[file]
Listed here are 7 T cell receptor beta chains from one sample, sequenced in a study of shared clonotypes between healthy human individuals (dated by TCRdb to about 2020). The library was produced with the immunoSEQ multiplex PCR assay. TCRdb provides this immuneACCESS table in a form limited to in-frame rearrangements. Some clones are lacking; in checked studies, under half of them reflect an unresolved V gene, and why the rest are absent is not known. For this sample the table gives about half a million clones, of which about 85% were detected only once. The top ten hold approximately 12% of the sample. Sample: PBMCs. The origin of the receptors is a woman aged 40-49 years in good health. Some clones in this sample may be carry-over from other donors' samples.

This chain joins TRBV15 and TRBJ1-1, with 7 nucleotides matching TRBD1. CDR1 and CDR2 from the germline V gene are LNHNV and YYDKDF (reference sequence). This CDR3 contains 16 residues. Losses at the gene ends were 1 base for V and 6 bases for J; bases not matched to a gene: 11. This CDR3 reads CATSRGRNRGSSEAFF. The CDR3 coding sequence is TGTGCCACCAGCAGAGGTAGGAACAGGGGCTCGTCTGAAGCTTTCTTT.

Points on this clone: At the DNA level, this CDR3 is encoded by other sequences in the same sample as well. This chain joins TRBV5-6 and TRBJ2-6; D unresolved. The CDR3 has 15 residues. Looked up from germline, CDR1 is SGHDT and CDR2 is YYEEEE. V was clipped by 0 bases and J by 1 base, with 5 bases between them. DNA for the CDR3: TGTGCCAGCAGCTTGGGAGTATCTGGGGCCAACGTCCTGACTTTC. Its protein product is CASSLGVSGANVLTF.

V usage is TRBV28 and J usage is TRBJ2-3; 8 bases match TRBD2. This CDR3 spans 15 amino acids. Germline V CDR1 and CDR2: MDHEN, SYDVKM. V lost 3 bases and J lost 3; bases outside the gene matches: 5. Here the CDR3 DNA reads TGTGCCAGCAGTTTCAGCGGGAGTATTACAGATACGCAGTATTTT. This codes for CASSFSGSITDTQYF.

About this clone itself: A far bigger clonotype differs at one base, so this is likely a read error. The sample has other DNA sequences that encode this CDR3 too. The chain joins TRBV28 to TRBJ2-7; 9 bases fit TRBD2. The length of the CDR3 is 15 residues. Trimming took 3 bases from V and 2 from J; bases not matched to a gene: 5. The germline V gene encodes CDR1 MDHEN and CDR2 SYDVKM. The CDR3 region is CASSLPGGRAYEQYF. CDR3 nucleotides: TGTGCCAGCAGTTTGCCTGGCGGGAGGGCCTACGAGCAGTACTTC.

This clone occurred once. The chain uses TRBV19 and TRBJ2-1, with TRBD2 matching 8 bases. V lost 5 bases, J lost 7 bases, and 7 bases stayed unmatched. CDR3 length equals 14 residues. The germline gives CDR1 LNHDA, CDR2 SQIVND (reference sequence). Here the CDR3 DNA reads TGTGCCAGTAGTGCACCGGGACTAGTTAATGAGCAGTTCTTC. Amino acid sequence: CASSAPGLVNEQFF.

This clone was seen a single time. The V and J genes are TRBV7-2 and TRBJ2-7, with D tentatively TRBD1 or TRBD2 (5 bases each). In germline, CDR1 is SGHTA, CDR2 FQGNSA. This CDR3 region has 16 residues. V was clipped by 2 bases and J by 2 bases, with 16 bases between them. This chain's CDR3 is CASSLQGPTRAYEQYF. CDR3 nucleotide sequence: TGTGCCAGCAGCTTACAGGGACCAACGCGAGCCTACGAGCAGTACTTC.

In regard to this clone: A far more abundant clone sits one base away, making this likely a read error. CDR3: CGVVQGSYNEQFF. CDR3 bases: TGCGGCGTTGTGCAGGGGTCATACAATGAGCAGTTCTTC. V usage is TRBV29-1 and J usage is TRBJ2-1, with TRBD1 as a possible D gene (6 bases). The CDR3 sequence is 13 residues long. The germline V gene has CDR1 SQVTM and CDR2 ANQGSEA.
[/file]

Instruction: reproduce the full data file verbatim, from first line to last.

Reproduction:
Listed here are 7 T cell receptor beta chains from one sample, sequenced in a study of shared clonotypes between healthy human individuals (dated by TCRdb to about 2020). The library was produced with the immunoSEQ multiplex PCR assay. TCRdb provides this immuneACCESS table in a form limited to in-frame rearrangements. Some clones are lacking; in checked studies, under half of them reflect an unresolved V gene, and why the rest are absent is not known. For this sample the table gives about half a million clones, of which about 85% were detected only once. The top ten hold approximately 12% of the sample. Sample: PBMCs. The origin of the receptors is a woman aged 40-49 years in good health. Some clones in this sample may be carry-over from other donors' samples.

This chain joins TRBV15 and TRBJ1-1, with 7 nucleotides matching TRBD1. CDR1 and CDR2 from the germline V gene are LNHNV and YYDKDF (reference sequence). This CDR3 contains 16 residues. Losses at the gene ends were 1 base for V and 6 bases for J; bases not matched to a gene: 11. This CDR3 reads CATSRGRNRGSSEAFF. The CDR3 coding sequence is TGTGCCACCAGCAGAGGTAGGAACAGGGGCTCGTCTGAAGCTTTCTTT.

Points on this clone: At the DNA level, this CDR3 is encoded by other sequences in the same sample as well. This chain joins TRBV5-6 and TRBJ2-6; D unresolved. The CDR3 has 15 residues. Looked up from germline, CDR1 is SGHDT and CDR2 is YYEEEE. V was clipped by 0 bases and J by 1 base, with 5 bases between them. DNA for the CDR3: TGTGCCAGCAGCTTGGGAGTATCTGGGGCCAACGTCCTGACTTTC. Its protein product is CASSLGVSGANVLTF.

V usage is TRBV28 and J usage is TRBJ2-3; 8 bases match TRBD2. This CDR3 spans 15 amino acids. Germline V CDR1 and CDR2: MDHEN, SYDVKM. V lost 3 bases and J lost 3; bases outside the gene matches: 5. Here the CDR3 DNA reads TGTGCCAGCAGTTTCAGCGGGAGTATTACAGATACGCAGTATTTT. This codes for CASSFSGSITDTQYF.

About this clone itself: A far bigger clonotype differs at one base, so this is likely a read error. The sample has other DNA sequences that encode this CDR3 too. The chain joins TRBV28 to TRBJ2-7; 9 bases fit TRBD2. The length of the CDR3 is 15 residues. Trimming took 3 bases from V and 2 from J; bases not matched to a gene: 5. The germline V gene encodes CDR1 MDHEN and CDR2 SYDVKM. The CDR3 region is CASSLPGGRAYEQYF. CDR3 nucleotides: TGTGCCAGCAGTTTGCCTGGCGGGAGGGCCTACGAGCAGTACTTC.

This clone occurred once. The chain uses TRBV19 and TRBJ2-1, with TRBD2 matching 8 bases. V lost 5 bases, J lost 7 bases, and 7 bases stayed unmatched. CDR3 length equals 14 residues. The germline gives CDR1 LNHDA, CDR2 SQIVND (reference sequence). Here the CDR3 DNA reads TGTGCCAGTAGTGCACCGGGACTAGTTAATGAGCAGTTCTTC. Amino acid sequence: CASSAPGLVNEQFF.

This clone was seen a single time. The V and J genes are TRBV7-2 and TRBJ2-7, with D tentatively TRBD1 or TRBD2 (5 bases each). In germline, CDR1 is SGHTA, CDR2 FQGNSA. This CDR3 region has 16 residues. V was clipped by 2 bases and J by 2 bases, with 16 bases between them. This chain's CDR3 is CASSLQGPTRAYEQYF. CDR3 nucleotide sequence: TGTGCCAGCAGCTTACAGGGACCAACGCGAGCCTACGAGCAGTACTTC.

In regard to this clone: A far more abundant clone sits one base away, making this likely a read error. CDR3: CGVVQGSYNEQFF. CDR3 bases: TGCGGCGTTGTGCAGGGGTCATACAATGAGCAGTTCTTC. V usage is TRBV29-1 and J usage is TRBJ2-1, with TRBD1 as a possible D gene (6 bases). The CDR3 sequence is 13 residues long. The germline V gene has CDR1 SQVTM and CDR2 ANQGSEA.